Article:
Carbon Dioxide Levels Reaches A Concerning Level
Scientists have expressed worry about the high level of heat-trapping gasses like carbon dioxide in the atmosphere. According to them, carbon dioxide in the air reached a dangerous annual peak, 50% higher than the start of the industrial era. That aside, the average increase rate is rising faster than ever, a situation they say needs urgent attention.
As of May 2021, the average level of carbon dioxide reached 419.13 parts per million, according to statistics from the U.S. National Oceanic and Atmospheric Administration (NOAA). This figure is 1.82 parts per million higher than the same period in 2020. According to NOAA climate scientist Pieter Tans, the current situation is 50 percent higher than the pre-industrial levels of 280 parts per million.
Carbon Dioxide Peak
The carbon dioxide level in the atmosphere is said to peak every May. During the same period, plant life in the Northern Hemisphere starts. New plants spring up to absorb some of the carbon for growth. However, the impact is not that great compared to the amount of carbon discharged in the air through coal burning and other sources each day. As such, heat-trapping gases levels keep rising each year.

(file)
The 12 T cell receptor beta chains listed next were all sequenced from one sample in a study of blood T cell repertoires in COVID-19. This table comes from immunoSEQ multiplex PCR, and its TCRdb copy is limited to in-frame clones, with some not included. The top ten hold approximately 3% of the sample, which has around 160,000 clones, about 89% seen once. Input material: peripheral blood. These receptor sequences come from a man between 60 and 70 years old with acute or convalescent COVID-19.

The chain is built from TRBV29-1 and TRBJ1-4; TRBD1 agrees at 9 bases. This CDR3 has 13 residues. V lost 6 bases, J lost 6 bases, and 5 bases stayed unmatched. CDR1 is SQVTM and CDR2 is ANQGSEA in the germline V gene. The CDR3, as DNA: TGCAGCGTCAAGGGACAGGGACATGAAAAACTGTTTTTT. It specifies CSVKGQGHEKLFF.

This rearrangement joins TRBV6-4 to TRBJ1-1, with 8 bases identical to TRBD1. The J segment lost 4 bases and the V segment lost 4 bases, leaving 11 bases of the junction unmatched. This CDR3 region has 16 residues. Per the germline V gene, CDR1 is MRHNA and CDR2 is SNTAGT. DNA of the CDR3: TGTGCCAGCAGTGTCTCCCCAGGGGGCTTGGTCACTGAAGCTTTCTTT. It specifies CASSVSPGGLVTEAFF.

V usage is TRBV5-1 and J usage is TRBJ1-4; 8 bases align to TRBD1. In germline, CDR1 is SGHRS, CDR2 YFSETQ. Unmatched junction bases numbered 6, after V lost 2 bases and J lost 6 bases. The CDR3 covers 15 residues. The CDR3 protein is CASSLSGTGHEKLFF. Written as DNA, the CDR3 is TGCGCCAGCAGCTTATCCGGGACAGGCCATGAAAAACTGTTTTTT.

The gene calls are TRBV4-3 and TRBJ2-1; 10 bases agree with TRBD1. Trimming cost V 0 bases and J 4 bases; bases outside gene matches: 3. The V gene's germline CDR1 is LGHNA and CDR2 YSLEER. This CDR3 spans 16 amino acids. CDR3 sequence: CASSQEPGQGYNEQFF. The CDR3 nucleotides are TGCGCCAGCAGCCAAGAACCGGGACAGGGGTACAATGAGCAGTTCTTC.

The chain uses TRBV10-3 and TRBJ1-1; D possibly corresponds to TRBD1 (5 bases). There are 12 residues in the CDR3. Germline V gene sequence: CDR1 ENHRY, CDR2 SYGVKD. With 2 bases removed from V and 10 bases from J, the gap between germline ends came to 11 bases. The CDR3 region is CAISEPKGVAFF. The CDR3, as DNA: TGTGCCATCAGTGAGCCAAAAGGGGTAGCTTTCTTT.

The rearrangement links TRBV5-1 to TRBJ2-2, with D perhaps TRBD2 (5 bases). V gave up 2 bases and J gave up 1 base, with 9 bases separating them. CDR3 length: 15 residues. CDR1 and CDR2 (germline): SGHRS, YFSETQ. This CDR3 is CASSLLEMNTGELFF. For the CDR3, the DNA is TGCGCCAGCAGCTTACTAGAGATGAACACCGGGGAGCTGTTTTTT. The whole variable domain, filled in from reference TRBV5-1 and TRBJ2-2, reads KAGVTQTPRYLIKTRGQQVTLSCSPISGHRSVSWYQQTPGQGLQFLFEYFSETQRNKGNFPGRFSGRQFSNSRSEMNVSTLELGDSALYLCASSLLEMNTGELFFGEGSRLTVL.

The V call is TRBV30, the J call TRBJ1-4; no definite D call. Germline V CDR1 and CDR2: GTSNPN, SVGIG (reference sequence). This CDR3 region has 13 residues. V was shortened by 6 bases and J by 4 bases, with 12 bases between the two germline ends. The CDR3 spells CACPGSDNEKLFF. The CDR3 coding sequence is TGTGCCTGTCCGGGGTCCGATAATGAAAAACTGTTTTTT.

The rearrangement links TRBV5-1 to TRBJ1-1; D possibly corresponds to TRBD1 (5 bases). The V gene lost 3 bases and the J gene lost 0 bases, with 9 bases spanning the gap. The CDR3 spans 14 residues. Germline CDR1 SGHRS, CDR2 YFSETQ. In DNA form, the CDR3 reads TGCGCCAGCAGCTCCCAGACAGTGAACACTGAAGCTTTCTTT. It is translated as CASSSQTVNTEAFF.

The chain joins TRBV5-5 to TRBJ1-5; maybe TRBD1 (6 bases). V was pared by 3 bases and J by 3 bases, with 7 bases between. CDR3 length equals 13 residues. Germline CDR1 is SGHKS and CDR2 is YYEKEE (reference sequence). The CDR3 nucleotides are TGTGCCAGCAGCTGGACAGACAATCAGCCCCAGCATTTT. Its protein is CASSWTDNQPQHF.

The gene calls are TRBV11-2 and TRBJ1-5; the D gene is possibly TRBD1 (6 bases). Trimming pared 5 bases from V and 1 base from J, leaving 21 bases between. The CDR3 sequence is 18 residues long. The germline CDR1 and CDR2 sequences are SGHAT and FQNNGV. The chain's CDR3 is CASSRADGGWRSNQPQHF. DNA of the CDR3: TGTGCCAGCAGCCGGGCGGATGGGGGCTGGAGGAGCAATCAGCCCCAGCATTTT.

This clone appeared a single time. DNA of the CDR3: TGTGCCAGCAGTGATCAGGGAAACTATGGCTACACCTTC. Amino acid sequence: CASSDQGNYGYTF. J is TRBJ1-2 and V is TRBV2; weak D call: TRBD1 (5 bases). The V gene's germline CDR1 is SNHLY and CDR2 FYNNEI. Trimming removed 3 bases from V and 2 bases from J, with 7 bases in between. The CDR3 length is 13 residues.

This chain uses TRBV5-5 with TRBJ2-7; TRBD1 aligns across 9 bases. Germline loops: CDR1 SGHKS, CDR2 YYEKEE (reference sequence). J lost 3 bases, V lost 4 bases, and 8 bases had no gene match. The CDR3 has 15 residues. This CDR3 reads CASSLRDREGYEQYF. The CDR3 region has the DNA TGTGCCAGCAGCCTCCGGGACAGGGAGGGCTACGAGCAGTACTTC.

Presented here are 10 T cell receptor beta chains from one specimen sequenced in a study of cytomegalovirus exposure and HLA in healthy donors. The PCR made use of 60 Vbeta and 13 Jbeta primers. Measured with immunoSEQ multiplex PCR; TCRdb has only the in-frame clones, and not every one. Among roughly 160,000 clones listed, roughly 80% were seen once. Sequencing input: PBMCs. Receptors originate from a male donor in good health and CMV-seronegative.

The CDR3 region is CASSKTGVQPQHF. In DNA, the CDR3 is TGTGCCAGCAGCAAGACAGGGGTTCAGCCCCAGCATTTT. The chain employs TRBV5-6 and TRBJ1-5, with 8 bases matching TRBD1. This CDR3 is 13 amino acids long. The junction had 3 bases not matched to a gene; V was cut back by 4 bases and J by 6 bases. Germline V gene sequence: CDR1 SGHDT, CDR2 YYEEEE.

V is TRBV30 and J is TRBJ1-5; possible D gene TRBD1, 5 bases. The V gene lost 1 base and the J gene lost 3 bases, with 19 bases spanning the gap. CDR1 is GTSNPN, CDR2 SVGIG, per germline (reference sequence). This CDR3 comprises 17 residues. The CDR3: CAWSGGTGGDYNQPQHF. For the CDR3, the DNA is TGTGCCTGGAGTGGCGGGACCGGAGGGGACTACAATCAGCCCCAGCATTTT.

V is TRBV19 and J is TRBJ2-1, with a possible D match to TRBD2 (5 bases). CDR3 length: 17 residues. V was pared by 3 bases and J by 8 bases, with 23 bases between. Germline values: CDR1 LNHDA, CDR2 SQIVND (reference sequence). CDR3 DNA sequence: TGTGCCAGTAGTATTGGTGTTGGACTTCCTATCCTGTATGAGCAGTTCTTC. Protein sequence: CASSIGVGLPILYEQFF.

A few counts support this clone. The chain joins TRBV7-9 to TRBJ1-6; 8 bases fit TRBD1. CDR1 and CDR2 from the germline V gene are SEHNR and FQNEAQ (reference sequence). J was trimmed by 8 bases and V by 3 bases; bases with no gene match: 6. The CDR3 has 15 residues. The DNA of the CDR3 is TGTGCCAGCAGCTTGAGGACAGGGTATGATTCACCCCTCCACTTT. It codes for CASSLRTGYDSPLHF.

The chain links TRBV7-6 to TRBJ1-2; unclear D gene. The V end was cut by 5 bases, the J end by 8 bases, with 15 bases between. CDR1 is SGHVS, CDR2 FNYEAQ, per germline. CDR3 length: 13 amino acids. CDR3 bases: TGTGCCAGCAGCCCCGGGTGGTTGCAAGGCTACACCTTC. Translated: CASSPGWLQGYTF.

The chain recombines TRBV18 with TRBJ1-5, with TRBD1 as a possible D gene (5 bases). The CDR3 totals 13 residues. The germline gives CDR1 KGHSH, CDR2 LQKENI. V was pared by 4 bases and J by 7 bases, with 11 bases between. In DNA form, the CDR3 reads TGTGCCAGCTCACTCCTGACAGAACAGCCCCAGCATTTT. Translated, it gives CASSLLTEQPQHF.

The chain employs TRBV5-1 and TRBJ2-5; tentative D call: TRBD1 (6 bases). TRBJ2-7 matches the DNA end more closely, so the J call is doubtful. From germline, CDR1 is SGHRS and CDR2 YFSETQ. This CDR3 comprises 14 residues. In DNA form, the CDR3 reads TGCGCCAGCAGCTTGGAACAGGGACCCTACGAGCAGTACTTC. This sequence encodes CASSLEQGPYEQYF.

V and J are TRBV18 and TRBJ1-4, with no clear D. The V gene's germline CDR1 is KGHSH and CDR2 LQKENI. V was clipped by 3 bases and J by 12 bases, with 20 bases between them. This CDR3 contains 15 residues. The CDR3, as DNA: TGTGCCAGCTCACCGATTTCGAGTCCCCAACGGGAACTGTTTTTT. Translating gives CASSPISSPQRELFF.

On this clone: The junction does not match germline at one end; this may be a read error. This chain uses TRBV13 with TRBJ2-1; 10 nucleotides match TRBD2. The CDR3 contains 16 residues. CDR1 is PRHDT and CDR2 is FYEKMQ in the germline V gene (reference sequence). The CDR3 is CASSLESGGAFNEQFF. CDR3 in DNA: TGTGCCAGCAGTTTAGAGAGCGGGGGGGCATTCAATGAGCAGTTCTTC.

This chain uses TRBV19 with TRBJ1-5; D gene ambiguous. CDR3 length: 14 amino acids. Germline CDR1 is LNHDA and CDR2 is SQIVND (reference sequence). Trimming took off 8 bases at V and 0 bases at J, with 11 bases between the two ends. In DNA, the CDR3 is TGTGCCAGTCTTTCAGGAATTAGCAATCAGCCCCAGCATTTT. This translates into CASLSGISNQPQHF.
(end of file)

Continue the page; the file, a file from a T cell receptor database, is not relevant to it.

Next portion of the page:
Many are of the view that climate change only increases the temperature. No, it does more than that. We’ve been experiencing extreme weather conditions, including floods, droughts, storms, wildfire, and delays in season, resulting from climate change. The rise in ocean levels causing catastrophes worldwide is all the reaping effects of climate change.
Climate change also has some health effects like heat deaths and pollen increase in the air that causes allergies.
What Is The World Doing?
World leaders seem to be dragging their feet in adopting stringent measures to fight climate change caused by greenhouse gases. During the Paris agreement in 2015, countries agreed to keep climate change in check to minimize the impact. In October 2021, they met again at the COP 26 UN Climate Change Conference in Glasgow, the UK, to deliberate on the same issue. Countries expressed their commitment again but with different timelines.